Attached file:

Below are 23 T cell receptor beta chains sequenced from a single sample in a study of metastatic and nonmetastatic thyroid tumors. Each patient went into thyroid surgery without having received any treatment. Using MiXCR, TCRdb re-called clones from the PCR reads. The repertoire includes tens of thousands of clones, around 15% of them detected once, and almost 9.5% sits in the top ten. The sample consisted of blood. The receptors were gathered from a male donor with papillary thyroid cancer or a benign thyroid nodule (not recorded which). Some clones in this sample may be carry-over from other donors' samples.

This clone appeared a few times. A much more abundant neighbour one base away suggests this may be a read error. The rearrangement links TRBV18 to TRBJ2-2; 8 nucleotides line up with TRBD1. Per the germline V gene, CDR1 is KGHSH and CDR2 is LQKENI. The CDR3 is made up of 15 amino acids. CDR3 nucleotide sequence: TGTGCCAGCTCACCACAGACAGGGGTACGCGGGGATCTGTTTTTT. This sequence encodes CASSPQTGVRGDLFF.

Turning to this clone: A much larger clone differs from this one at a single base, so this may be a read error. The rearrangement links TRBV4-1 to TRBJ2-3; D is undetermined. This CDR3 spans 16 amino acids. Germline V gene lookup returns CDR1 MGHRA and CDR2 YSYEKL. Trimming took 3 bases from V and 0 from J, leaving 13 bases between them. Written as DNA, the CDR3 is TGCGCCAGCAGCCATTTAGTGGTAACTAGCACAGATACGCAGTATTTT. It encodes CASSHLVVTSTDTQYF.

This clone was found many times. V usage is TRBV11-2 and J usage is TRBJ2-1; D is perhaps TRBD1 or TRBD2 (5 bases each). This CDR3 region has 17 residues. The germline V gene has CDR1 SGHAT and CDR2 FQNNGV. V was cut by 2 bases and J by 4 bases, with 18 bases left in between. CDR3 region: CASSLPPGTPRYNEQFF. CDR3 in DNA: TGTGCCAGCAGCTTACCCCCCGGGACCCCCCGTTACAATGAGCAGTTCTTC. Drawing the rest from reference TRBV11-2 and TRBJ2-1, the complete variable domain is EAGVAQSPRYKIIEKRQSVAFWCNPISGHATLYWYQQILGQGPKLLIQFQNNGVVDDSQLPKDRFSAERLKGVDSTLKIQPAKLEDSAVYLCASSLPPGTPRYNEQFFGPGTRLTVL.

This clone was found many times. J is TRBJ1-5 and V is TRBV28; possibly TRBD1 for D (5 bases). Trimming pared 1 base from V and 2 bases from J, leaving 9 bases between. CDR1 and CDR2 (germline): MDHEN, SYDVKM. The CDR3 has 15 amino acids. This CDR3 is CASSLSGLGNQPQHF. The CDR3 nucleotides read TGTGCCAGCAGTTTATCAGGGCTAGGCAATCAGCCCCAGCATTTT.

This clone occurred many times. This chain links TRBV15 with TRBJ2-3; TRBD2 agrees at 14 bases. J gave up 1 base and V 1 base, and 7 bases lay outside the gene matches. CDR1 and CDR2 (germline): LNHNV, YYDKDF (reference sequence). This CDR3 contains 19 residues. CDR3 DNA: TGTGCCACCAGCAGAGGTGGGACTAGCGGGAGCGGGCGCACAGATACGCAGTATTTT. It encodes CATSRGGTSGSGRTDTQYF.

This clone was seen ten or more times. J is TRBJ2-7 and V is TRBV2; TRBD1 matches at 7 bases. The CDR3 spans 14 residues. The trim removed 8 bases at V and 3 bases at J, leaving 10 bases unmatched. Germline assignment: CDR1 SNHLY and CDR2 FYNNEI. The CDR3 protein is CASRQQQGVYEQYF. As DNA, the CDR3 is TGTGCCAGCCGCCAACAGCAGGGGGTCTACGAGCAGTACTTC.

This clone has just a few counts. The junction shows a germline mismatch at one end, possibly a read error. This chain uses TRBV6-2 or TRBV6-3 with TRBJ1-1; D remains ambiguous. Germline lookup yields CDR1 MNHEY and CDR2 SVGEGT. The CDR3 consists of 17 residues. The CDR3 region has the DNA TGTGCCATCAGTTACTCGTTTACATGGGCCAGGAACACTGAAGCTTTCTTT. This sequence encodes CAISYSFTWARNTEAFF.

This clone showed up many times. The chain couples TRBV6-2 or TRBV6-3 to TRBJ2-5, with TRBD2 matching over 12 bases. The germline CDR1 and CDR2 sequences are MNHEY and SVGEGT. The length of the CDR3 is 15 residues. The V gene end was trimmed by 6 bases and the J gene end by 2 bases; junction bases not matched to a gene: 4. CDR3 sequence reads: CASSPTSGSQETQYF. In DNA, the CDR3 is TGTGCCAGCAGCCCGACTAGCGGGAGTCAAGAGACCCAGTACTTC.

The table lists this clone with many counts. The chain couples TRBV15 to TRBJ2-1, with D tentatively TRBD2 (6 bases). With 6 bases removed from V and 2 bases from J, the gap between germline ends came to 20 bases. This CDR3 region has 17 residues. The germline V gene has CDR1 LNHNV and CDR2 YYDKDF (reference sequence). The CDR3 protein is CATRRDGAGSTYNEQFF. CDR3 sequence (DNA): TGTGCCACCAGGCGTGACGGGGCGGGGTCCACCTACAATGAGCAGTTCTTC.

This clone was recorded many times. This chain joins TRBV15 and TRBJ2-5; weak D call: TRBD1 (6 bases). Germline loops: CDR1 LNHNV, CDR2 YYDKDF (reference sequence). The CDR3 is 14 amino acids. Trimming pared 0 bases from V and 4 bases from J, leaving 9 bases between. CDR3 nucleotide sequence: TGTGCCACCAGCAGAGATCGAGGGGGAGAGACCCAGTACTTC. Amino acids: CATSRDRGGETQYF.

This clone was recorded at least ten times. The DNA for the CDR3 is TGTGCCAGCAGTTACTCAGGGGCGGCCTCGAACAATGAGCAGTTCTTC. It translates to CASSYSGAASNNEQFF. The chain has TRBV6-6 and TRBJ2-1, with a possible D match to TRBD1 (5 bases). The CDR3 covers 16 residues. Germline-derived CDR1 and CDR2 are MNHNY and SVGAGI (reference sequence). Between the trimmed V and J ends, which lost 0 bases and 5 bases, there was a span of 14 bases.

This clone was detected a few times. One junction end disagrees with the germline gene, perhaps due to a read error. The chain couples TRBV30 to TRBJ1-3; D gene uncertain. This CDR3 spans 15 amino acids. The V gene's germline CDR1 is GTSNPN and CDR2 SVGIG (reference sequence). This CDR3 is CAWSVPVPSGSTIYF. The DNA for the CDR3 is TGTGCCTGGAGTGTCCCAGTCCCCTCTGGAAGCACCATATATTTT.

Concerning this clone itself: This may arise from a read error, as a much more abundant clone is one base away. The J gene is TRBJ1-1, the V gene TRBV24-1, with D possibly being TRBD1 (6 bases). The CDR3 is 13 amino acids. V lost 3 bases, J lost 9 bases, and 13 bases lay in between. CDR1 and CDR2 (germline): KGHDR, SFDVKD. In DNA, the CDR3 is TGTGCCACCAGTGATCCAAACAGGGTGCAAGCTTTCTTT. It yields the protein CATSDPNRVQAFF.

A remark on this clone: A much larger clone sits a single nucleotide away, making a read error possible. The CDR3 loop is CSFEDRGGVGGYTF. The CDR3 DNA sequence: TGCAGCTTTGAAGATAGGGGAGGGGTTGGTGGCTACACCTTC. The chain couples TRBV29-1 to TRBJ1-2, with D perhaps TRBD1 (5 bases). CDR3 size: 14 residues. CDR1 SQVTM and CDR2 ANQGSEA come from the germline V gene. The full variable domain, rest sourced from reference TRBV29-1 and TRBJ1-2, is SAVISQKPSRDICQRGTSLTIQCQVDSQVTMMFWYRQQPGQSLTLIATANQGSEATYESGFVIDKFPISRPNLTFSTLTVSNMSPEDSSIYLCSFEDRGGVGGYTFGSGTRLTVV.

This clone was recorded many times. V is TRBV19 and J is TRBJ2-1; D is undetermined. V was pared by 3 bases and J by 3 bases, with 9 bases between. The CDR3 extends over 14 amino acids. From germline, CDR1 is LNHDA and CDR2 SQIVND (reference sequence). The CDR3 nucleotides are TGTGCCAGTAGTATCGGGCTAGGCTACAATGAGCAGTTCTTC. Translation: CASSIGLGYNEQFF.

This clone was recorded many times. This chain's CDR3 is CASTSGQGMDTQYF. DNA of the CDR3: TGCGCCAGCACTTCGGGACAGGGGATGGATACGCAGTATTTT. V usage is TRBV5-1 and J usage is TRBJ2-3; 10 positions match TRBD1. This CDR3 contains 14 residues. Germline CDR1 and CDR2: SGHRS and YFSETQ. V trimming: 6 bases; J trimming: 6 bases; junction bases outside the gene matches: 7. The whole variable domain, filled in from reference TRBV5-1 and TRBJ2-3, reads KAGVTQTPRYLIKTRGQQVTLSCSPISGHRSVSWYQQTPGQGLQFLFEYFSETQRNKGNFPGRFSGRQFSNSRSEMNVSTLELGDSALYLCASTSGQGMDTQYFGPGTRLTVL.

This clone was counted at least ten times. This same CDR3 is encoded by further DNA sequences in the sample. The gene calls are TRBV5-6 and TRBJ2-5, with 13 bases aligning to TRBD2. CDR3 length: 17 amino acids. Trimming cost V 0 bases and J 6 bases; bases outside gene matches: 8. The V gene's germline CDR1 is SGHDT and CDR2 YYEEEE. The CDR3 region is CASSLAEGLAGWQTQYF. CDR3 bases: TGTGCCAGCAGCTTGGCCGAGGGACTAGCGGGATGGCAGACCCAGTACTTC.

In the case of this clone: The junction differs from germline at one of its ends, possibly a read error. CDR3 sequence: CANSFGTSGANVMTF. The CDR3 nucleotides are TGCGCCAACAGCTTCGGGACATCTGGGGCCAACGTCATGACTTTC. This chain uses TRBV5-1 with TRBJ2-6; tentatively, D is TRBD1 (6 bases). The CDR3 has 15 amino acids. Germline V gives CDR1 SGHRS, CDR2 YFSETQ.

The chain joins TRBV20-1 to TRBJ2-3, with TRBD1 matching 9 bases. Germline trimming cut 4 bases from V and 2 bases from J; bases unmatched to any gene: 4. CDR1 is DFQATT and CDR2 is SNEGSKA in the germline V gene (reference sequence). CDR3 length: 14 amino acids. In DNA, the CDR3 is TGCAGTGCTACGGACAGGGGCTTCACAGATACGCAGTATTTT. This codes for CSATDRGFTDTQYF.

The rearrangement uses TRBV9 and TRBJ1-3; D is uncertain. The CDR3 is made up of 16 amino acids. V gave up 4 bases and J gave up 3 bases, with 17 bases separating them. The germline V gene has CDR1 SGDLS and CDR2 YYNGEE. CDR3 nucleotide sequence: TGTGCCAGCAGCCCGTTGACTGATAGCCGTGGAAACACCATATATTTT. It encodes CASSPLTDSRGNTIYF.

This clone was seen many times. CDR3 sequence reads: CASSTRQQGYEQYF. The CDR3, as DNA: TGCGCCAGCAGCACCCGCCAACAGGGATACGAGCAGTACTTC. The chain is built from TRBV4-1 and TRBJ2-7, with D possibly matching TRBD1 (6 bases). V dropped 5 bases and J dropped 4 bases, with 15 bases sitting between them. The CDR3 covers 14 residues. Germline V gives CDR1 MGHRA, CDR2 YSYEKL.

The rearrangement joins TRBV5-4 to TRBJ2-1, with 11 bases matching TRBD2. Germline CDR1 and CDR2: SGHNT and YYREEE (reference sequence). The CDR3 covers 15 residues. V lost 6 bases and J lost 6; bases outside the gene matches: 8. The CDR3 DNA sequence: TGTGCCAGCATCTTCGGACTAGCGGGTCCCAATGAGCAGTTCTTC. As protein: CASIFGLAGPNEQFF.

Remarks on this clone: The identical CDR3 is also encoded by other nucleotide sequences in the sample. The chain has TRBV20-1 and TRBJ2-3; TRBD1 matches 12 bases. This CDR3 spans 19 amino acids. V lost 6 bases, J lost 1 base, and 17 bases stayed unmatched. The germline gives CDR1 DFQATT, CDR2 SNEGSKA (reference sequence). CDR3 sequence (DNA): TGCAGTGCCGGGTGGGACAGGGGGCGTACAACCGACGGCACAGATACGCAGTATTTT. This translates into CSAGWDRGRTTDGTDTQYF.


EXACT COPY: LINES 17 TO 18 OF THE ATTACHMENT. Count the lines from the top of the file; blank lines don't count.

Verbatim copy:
This clone was recorded many times. This chain's CDR3 is CASTSGQGMDTQYF. DNA of the CDR3: TGCGCCAGCACTTCGGGACAGGGGATGGATACGCAGTATTTT. V usage is TRBV5-1 and J usage is TRBJ2-3; 10 positions match TRBD1. This CDR3 contains 14 residues. Germline CDR1 and CDR2: SGHRS and YFSETQ. V trimming: 6 bases; J trimming: 6 bases; junction bases outside the gene matches: 7. The whole variable domain, filled in from reference TRBV5-1 and TRBJ2-3, reads KAGVTQTPRYLIKTRGQQVTLSCSPISGHRSVSWYQQTPGQGLQFLFEYFSETQRNKGNFPGRFSGRQFSNSRSEMNVSTLELGDSALYLCASTSGQGMDTQYFGPGTRLTVL.

This clone was counted at least ten times. This same CDR3 is encoded by further DNA sequences in the sample. The gene calls are TRBV5-6 and TRBJ2-5, with 13 bases aligning to TRBD2. CDR3 length: 17 amino acids. Trimming cost V 0 bases and J 6 bases; bases outside gene matches: 8. The V gene's germline CDR1 is SGHDT and CDR2 YYEEEE. The CDR3 region is CASSLAEGLAGWQTQYF. CDR3 bases: TGTGCCAGCAGCTTGGCCGAGGGACTAGCGGGATGGCAGACCCAGTACTTC.